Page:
But he couldn't hang on after Aikman suffered the separated shoulder in Game 15, losing that affair, 17-3. Then in Babe's first and only start for the Cowboys in the season finale, they got clobbered, 26-7, in the cold and rain of Atlanta when few, if any, on the team – a Jimmy Johnson team, mind you – showed up that day.
For that game, the Cowboys signed inactive veteran Cliff Stoudt as Babe's backup. He was 35 at the time. They then re-signed him in early May of 1991. The idea was to go to training camp with Aikman, Laufenberg, Stoudt and fourth-round pick Bill Musgrave. The Cowboys, though, weren't keen on any of those possibilities.
Babe, and he knew this was coming, got cut in camp on July 30. He never got a shot. The 36-year-old Stoudt was considered the backup, but only because of two failed attempts to trade for the Raiders' Steve Beuerlein. When the Cowboys succeeded on the third attempt on Aug. 25, acquiring Beuerlein for a fourth-round pick that could become a third, the Cowboys the very next day released both Stoudt and Musgrave, who never even played in a preseason game.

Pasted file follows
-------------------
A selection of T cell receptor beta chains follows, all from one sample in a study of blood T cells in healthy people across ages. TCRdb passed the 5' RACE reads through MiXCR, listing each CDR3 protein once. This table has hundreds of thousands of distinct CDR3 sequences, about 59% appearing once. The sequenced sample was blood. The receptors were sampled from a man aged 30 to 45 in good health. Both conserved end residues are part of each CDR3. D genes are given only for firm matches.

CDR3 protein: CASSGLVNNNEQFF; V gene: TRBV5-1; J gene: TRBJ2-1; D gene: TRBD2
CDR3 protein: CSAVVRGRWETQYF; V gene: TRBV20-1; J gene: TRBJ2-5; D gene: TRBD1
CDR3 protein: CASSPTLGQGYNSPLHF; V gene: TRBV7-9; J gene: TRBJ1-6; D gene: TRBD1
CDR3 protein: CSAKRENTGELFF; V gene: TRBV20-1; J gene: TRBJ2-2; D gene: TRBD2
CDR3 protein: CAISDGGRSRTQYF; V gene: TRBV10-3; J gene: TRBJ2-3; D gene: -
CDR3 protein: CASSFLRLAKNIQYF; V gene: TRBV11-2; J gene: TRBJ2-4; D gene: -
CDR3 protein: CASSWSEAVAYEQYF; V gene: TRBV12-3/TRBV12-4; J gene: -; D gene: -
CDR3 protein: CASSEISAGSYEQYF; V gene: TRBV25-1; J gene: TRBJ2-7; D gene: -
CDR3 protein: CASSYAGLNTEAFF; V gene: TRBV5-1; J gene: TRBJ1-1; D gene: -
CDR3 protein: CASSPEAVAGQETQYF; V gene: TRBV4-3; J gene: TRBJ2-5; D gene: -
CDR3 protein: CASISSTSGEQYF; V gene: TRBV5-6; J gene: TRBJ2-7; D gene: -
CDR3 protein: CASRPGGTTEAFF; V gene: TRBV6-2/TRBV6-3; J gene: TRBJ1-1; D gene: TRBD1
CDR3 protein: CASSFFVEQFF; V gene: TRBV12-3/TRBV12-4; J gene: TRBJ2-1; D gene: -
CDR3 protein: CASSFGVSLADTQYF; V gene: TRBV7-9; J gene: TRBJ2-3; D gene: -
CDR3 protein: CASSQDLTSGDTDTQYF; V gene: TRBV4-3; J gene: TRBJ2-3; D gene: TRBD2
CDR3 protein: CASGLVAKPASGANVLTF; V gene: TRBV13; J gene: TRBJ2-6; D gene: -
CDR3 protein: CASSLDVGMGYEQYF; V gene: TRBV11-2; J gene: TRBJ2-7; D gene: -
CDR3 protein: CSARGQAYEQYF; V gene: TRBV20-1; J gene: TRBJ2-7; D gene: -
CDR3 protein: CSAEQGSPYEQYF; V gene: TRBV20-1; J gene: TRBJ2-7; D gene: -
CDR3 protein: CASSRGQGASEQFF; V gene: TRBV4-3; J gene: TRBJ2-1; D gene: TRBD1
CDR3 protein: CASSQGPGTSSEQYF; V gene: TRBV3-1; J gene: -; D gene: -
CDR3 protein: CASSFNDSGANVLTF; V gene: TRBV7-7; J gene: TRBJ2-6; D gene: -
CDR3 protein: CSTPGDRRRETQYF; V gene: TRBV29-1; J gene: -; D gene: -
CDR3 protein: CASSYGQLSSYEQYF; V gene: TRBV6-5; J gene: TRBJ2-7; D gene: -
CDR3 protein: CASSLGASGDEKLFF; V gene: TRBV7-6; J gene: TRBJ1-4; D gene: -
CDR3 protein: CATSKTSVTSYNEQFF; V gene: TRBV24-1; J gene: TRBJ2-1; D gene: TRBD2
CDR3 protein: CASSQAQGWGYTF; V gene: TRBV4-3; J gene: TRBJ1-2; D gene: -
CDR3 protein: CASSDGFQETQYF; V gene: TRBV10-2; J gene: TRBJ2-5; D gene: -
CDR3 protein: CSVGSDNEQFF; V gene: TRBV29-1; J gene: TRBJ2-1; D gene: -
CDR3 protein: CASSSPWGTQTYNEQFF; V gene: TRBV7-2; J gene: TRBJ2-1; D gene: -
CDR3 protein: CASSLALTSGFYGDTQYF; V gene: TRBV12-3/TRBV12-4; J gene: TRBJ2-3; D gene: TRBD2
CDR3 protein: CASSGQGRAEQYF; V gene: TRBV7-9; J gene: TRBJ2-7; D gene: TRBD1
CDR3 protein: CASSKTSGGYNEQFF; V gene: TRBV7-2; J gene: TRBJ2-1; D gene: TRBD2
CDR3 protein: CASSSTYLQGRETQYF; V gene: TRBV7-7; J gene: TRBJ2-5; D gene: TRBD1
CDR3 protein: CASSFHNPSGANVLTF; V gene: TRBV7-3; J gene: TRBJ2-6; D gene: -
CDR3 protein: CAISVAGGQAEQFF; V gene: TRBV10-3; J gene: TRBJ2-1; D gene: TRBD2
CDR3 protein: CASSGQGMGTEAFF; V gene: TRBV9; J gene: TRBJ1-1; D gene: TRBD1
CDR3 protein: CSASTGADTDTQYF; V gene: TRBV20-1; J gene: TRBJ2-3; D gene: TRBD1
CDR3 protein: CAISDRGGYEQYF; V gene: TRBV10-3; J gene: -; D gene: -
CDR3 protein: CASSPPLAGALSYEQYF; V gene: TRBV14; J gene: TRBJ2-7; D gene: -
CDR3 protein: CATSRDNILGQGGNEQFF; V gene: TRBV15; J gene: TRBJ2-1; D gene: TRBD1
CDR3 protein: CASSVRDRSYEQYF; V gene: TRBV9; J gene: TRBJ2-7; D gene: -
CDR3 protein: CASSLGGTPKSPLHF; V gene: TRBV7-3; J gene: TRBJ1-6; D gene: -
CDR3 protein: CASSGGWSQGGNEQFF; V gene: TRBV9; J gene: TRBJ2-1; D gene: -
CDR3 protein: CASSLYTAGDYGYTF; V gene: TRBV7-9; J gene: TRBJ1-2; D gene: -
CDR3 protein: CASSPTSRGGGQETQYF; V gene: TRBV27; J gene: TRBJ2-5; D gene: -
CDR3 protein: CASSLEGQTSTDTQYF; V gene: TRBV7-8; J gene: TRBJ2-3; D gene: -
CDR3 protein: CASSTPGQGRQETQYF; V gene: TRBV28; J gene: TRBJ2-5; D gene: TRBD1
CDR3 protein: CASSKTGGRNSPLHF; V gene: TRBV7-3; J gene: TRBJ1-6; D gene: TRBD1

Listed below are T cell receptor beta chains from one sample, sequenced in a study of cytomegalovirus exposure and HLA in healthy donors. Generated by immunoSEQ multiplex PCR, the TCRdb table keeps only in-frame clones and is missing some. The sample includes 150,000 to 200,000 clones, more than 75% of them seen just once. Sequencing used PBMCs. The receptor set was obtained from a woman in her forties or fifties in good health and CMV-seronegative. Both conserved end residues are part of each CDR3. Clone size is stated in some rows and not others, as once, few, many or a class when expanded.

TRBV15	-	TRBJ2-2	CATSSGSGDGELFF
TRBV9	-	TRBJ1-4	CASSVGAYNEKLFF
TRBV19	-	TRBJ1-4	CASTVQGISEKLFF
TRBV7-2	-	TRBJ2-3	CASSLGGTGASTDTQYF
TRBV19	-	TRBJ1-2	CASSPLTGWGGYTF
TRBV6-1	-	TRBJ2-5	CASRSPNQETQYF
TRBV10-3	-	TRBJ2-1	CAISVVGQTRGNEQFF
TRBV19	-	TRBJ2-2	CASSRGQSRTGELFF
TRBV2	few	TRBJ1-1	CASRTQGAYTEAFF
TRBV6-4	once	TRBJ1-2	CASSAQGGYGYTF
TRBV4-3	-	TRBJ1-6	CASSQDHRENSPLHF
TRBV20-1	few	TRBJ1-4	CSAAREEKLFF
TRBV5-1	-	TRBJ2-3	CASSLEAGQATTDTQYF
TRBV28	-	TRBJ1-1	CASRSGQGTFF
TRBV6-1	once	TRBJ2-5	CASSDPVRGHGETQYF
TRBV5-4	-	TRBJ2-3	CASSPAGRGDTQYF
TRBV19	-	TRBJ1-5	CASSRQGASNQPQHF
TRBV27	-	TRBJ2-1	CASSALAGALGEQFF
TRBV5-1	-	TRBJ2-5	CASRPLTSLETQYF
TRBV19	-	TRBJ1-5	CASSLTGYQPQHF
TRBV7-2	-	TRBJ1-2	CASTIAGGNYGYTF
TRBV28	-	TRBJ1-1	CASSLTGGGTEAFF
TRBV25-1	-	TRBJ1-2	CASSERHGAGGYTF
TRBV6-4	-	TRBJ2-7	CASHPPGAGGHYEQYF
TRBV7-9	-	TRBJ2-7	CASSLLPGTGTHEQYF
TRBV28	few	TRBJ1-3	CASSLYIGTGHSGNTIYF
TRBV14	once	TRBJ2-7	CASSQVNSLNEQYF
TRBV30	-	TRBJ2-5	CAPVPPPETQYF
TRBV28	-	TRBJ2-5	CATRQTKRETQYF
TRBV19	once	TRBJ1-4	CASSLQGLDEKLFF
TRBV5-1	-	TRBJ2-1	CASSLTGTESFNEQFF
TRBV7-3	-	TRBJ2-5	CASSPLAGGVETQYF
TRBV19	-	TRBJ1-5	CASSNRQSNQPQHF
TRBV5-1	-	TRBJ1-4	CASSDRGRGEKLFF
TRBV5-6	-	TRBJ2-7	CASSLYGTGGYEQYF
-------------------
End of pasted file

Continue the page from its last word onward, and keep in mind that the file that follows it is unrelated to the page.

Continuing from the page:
What a deal. Because when Aikman sprained his knee early in the third quarter with the 6-5 Cowboys leading the undefeated Redskins in Game 12, Beuerlein came in to save the victory and then won the final four games of the regular season and a first-round playoff game in Chicago. Beuerlein, still a quality starting candidate, remained the backup in 1992, and then signed a free agent deal the week before the draft in 1993 with Phoenix.
So when Aikman had surgery in mid-June for a herniated disk that summer, the Cowboys traded a fourth-round pick for veteran quarterback Hugh Millen after failing in their attempt to sign Erik Kramer, the Lions quarterback who beat them in that second-round playoff game during the 1991 postseason. Millen had become expendable after the Patriots selected Drew Bledsoe with the first pick in the draft.
Millen, though, at age 30 was done. The sixth-year veteran was truly beaten out by some guy off the 1992 practice squad named Jason Garrett. Can't make this stuff up. Millen was released on the final cut, then re-signed to a lesser salary after clearing waivers a few days later.
All was fine and good that season until Aikman strained a hamstring in Game 8 against the Giants. Garrett took over in the third quarter, leading two scoring drives in the victory. But between then and Garrett's first start of his NFL career the next week against the Cardinals, the Cowboys signed veteran Bernie Kosar, who had just been released by Bill Belichick in Cleveland. To make room, yes, that year's *presumptive *starter Millen was released.